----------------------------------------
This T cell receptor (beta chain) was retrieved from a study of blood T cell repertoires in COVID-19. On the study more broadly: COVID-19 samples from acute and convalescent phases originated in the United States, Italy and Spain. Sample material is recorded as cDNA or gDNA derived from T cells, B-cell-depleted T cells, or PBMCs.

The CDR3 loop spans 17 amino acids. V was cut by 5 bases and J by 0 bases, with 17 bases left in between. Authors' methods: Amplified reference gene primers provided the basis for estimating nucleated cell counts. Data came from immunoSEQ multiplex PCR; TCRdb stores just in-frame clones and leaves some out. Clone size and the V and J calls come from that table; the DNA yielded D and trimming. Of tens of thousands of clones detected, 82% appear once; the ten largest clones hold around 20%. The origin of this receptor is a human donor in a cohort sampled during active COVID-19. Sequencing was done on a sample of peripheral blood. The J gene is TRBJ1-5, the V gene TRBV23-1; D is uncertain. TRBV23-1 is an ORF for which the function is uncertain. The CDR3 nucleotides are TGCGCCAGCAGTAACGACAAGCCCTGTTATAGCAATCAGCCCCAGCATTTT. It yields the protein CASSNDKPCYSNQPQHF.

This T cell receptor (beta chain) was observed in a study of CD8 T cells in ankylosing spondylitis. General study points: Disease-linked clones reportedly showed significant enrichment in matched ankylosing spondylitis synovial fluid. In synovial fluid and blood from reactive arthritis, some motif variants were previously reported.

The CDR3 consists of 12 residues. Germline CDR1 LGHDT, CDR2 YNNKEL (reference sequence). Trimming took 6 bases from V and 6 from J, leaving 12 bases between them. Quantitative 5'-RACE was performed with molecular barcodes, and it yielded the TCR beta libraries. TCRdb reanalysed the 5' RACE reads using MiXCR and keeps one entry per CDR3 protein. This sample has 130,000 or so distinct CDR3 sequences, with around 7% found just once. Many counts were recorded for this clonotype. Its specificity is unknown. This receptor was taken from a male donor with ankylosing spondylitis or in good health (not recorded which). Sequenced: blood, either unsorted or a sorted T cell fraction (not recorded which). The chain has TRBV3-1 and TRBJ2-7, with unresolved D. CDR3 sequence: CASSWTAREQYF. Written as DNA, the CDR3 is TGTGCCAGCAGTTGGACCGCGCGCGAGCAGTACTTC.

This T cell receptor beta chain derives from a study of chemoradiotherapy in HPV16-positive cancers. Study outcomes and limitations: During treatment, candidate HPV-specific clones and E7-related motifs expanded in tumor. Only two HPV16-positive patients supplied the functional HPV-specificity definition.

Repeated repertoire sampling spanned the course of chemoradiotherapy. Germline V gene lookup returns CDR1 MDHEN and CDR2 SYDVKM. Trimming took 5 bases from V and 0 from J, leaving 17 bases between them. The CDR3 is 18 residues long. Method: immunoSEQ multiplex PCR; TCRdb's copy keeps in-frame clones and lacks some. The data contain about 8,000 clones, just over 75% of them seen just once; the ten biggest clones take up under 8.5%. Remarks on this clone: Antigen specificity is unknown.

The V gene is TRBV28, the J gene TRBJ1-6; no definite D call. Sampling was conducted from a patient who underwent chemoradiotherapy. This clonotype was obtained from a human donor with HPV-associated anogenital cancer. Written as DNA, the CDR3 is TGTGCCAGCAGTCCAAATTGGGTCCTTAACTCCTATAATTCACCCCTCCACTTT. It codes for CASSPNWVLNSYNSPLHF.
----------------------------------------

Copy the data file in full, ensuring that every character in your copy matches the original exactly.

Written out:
This T cell receptor (beta chain) was retrieved from a study of blood T cell repertoires in COVID-19. On the study more broadly: COVID-19 samples from acute and convalescent phases originated in the United States, Italy and Spain. Sample material is recorded as cDNA or gDNA derived from T cells, B-cell-depleted T cells, or PBMCs.

The CDR3 loop spans 17 amino acids. V was cut by 5 bases and J by 0 bases, with 17 bases left in between. Authors' methods: Amplified reference gene primers provided the basis for estimating nucleated cell counts. Data came from immunoSEQ multiplex PCR; TCRdb stores just in-frame clones and leaves some out. Clone size and the V and J calls come from that table; the DNA yielded D and trimming. Of tens of thousands of clones detected, 82% appear once; the ten largest clones hold around 20%. The origin of this receptor is a human donor in a cohort sampled during active COVID-19. Sequencing was done on a sample of peripheral blood. The J gene is TRBJ1-5, the V gene TRBV23-1; D is uncertain. TRBV23-1 is an ORF for which the function is uncertain. The CDR3 nucleotides are TGCGCCAGCAGTAACGACAAGCCCTGTTATAGCAATCAGCCCCAGCATTTT. It yields the protein CASSNDKPCYSNQPQHF.

This T cell receptor (beta chain) was observed in a study of CD8 T cells in ankylosing spondylitis. General study points: Disease-linked clones reportedly showed significant enrichment in matched ankylosing spondylitis synovial fluid. In synovial fluid and blood from reactive arthritis, some motif variants were previously reported.

The CDR3 consists of 12 residues. Germline CDR1 LGHDT, CDR2 YNNKEL (reference sequence). Trimming took 6 bases from V and 6 from J, leaving 12 bases between them. Quantitative 5'-RACE was performed with molecular barcodes, and it yielded the TCR beta libraries. TCRdb reanalysed the 5' RACE reads using MiXCR and keeps one entry per CDR3 protein. This sample has 130,000 or so distinct CDR3 sequences, with around 7% found just once. Many counts were recorded for this clonotype. Its specificity is unknown. This receptor was taken from a male donor with ankylosing spondylitis or in good health (not recorded which). Sequenced: blood, either unsorted or a sorted T cell fraction (not recorded which). The chain has TRBV3-1 and TRBJ2-7, with unresolved D. CDR3 sequence: CASSWTAREQYF. Written as DNA, the CDR3 is TGTGCCAGCAGTTGGACCGCGCGCGAGCAGTACTTC.

This T cell receptor beta chain derives from a study of chemoradiotherapy in HPV16-positive cancers. Study outcomes and limitations: During treatment, candidate HPV-specific clones and E7-related motifs expanded in tumor. Only two HPV16-positive patients supplied the functional HPV-specificity definition.

Repeated repertoire sampling spanned the course of chemoradiotherapy. Germline V gene lookup returns CDR1 MDHEN and CDR2 SYDVKM. Trimming took 5 bases from V and 0 from J, leaving 17 bases between them. The CDR3 is 18 residues long. Method: immunoSEQ multiplex PCR; TCRdb's copy keeps in-frame clones and lacks some. The data contain about 8,000 clones, just over 75% of them seen just once; the ten biggest clones take up under 8.5%. Remarks on this clone: Antigen specificity is unknown.

The V gene is TRBV28, the J gene TRBJ1-6; no definite D call. Sampling was conducted from a patient who underwent chemoradiotherapy. This clonotype was obtained from a human donor with HPV-associated anogenital cancer. Written as DNA, the CDR3 is TGTGCCAGCAGTCCAAATTGGGTCCTTAACTCCTATAATTCACCCCTCCACTTT. It codes for CASSPNWVLNSYNSPLHF.